Cardinal Rules And Fundamentals of the Counterattack
The Goalkeeper's Role
In my system, the Goalkeeper "quarterbacks" the counterattack. The goalies are trained to read the counterdefense, and hopefully, to make the correct first pass. The goalies are trained to be great passers.
All balls turned over within ten meters of the goal are given to the Goalie. The Goalie makes the first counterpass. If the ball is stolen outside of ten meters, the field player stealing the ball moves it down court with either a pass or the dribble. This is the most efficient use of those precious counterattack seconds. It is a waste of time to intercept the ball outside of ten meters, pass it back to the Goalkeeper, and from there, pass it back to the front-court for a counterattack. However, other than this particular situation, all balls recovered within ten meters of the goal are to be given to the Goalie.
The reasons to get the Goalie to make the first counterpass are simple. Get the ball deep as quickly and accurately as possible. At the same time, all six field players must be in the counterattack. When the ball is held and then passed by a field player who is within the ten-meter area, that player is holding himself/herself out of the counter. A field player who holds onto the ball waiting to make the first counterpass is being lazy and is resting while sitting and looking for a player to get free for the pass. That won't do! It holds up the team's opportunity to quickly establish a balanced frontcourt offense, should the counterattack fail. Besides, in my system of countering, the goalies are trained to read defenses and make the correct passes. Field players don't have that level of expertise in throwing position passes.
For emphasis, let's draw a parallel to American football. With good football teams, the three-or-four offensive backfield players are probably great athletes. In theory, all of the backfield players should be able to take the center snap in a four-down series and help their team by moving the ball downfield. In reality, the backfield players are not the specialist like the quarterback. The quarterback is a specialist at reading defenses and passing. The quarterback in football and the Goalie in water polo have many offensive similarities. Both should be trained to read defenses and make accurate mid-and long-range passes. The properly trained Goalie makes the counterattack. If the counterattack fails, oftentimes it is caused by an inexperienced Goalkeeper who "hatches" the ball (sitting and holding the ball), afraid or unable to make the critical first pass.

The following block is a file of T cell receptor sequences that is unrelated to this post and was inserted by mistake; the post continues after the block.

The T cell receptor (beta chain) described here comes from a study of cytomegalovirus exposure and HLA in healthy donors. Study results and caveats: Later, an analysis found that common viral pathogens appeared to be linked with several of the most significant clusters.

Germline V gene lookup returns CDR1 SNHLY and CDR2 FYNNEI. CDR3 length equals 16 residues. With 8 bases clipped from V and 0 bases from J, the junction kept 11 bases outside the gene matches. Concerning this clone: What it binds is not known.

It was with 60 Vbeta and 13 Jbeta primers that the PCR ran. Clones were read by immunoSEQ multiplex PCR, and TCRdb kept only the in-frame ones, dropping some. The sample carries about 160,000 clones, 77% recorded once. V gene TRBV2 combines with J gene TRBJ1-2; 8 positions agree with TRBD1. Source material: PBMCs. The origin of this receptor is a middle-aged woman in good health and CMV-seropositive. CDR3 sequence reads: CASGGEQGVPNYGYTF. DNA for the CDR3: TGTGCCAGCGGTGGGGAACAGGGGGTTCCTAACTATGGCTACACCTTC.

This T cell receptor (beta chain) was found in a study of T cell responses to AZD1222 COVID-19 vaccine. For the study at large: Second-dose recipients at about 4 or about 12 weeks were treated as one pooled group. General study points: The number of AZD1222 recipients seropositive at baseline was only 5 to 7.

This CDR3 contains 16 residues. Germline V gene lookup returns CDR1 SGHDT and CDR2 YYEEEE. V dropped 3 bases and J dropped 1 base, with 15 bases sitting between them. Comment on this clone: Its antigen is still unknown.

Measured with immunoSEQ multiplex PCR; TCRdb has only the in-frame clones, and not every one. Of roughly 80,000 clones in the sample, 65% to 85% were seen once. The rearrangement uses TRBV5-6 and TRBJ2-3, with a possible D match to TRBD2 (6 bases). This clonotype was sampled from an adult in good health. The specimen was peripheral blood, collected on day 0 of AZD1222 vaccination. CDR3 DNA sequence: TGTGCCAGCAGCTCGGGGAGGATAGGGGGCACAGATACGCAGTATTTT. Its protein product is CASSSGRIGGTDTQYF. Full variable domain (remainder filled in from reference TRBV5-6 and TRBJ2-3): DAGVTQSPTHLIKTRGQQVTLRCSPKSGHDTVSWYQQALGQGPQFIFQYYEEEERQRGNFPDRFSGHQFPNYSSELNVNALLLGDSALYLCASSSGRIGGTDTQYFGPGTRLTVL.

When the ball is blocked or stolen within ten meters of the goal, the Goalkeeper should move laterally to the right or left and away from center cage. The Goalie should move to "free" water so any pass coming back to the Goalie cannot be stolen by an opponent who may have been left behind by the countering offensive players. Once to free water and in possession of the ball, the Goalie should raise the ball directly overhead and continue to hold the ball high until the pass is made. There are two reasons for holding the ball high. First, the counterattacking field players know where the ball is, and second, the ball is passed quicker when held high. Remember, everything in the counterattack revolves around quick and proper use of time, and the ball can be thrown more quickly when held high and "wrist-passed." As much as a full second of countermovement time can be lost when the Goalkeeper has to lift the ball up from water level to make the pass.
When moving laterally away from the cage and looking for the place to position the first pass (after the defense has retreated), the Goalkeeper should move out toward the four-or-five-meter line. This shortens the first pass, a move particularly valuable when playing in 30-meter courses.
In Figure 2 the goalkeeper pass is shown. The arm position for the Goalie is high for the counterattack pass.